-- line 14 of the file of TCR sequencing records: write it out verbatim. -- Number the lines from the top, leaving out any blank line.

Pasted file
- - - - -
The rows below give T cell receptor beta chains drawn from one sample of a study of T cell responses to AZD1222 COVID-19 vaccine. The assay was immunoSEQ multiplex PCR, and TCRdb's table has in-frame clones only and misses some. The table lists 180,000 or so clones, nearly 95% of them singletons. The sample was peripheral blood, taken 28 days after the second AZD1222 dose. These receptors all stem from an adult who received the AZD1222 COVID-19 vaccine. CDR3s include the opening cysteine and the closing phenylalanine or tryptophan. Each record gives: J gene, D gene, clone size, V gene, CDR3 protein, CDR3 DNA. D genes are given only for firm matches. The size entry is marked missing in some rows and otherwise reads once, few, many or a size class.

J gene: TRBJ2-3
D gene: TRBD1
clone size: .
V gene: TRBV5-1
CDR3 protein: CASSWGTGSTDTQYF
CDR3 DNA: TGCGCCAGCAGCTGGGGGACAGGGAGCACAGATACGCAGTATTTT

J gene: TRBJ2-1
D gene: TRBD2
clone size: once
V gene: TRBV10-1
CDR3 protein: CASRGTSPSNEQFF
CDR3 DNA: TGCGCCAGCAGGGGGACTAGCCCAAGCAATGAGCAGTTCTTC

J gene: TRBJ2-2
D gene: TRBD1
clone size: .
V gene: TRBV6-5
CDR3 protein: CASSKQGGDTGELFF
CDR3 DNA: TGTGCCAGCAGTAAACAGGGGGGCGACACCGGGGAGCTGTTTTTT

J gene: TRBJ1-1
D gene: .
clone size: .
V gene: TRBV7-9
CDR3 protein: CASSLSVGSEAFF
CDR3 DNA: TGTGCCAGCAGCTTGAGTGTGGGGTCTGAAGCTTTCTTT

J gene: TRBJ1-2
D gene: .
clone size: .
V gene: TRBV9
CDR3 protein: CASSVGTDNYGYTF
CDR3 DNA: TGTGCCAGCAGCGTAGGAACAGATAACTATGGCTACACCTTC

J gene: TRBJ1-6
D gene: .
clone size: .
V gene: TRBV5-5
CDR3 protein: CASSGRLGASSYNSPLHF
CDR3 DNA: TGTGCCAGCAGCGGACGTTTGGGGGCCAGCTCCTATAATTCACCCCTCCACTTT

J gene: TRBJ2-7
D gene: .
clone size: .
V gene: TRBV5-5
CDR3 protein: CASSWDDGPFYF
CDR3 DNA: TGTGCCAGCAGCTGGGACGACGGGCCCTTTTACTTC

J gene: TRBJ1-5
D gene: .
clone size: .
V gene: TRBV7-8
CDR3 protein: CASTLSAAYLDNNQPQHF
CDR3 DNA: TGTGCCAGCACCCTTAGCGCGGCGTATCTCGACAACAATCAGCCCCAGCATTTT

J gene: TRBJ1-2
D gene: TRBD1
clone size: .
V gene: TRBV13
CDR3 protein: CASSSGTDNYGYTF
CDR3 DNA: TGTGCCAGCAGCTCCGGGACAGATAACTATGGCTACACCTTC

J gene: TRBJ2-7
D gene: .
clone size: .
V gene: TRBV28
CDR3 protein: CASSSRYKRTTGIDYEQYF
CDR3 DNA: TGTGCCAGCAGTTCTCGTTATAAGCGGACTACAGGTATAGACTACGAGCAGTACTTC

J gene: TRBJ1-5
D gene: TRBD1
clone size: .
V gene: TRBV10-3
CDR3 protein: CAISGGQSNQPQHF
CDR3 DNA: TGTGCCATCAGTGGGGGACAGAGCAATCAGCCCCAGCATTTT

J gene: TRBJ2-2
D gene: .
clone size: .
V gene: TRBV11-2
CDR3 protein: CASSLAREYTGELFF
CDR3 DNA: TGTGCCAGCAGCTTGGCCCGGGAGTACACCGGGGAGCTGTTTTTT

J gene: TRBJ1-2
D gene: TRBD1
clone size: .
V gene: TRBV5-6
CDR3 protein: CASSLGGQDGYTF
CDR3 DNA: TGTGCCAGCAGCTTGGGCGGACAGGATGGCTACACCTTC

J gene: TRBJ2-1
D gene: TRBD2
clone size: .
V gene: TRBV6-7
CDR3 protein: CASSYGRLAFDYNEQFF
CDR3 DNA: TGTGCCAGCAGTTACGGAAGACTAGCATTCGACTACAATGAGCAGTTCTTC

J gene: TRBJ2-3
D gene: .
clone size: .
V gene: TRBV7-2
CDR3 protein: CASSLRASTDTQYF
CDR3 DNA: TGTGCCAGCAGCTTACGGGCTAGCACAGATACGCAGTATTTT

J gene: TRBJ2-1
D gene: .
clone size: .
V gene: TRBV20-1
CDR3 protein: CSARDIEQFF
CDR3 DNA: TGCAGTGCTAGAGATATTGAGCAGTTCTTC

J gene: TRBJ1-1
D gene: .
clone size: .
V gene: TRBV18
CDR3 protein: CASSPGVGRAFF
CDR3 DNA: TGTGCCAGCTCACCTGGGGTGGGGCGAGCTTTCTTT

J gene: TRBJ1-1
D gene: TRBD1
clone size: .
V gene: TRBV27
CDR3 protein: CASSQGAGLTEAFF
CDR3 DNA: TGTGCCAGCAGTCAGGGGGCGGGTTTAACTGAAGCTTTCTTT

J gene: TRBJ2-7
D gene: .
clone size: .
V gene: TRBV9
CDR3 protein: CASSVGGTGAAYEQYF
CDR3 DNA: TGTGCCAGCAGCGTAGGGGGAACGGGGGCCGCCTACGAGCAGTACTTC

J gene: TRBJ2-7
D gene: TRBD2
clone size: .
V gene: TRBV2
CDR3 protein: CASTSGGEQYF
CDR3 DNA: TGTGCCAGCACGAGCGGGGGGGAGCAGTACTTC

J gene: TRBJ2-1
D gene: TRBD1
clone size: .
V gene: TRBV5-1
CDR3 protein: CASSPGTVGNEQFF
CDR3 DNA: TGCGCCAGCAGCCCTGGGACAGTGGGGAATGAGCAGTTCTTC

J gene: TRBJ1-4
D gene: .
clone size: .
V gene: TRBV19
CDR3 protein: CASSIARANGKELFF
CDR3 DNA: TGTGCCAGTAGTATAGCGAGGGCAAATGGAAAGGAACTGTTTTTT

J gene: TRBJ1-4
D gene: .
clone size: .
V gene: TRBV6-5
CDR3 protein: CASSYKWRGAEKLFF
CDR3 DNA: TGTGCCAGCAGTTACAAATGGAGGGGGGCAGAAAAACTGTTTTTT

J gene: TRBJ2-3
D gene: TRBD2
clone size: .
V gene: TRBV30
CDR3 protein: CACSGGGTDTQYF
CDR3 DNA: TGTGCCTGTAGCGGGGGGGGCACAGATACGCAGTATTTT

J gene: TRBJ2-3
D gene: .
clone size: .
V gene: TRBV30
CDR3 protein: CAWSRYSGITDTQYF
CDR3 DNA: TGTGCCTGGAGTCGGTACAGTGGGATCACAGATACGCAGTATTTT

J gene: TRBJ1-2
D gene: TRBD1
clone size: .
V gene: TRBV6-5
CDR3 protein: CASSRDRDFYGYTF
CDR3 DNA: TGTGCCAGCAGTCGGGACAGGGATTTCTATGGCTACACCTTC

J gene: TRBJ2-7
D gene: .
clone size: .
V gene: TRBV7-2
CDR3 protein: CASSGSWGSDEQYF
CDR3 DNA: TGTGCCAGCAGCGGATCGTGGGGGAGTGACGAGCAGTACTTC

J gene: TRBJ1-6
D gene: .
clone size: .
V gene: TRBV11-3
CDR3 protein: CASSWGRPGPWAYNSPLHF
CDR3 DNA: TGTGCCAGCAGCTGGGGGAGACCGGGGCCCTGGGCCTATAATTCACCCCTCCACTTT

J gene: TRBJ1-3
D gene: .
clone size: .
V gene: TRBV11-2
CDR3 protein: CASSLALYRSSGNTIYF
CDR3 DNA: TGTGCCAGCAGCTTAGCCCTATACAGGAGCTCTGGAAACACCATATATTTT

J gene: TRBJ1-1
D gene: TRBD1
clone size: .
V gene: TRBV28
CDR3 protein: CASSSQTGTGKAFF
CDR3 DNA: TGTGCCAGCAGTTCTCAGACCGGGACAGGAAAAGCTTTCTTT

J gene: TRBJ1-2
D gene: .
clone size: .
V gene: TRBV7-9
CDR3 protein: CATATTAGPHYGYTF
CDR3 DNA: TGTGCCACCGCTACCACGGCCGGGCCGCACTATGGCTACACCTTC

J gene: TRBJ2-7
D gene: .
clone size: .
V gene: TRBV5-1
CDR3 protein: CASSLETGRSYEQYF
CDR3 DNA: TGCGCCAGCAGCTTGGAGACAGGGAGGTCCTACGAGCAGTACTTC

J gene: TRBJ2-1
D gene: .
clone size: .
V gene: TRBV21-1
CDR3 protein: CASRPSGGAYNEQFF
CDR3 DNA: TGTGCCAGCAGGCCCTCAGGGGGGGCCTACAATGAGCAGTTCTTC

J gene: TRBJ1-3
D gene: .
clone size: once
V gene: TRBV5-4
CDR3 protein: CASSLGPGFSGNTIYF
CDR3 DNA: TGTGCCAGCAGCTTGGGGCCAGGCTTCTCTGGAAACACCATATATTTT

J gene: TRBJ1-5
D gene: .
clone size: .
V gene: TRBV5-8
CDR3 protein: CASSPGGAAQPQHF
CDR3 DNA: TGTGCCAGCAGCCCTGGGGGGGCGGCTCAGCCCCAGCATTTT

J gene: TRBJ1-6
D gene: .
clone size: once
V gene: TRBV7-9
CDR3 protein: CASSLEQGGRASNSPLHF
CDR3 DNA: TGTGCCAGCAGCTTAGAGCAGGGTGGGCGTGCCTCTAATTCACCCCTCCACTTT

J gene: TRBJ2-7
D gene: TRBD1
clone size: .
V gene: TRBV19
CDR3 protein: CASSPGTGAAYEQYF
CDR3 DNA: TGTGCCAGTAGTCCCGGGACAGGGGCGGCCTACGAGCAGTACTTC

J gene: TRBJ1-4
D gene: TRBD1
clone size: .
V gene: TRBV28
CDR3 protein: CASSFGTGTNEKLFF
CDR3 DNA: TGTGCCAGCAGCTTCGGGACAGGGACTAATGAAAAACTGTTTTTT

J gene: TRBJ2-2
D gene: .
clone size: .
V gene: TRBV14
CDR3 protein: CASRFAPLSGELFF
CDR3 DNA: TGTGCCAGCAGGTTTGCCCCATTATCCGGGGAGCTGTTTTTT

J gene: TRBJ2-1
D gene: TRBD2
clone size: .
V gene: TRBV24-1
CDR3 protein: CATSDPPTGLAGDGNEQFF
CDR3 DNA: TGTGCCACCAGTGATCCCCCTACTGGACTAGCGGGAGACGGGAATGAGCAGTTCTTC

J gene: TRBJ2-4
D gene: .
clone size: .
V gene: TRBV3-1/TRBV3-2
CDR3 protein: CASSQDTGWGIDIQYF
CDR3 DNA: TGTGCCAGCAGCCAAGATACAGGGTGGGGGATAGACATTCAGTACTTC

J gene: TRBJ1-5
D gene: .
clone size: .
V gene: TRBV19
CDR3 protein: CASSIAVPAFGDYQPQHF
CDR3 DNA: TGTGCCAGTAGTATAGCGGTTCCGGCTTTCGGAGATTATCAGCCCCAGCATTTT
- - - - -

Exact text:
J gene: TRBJ2-2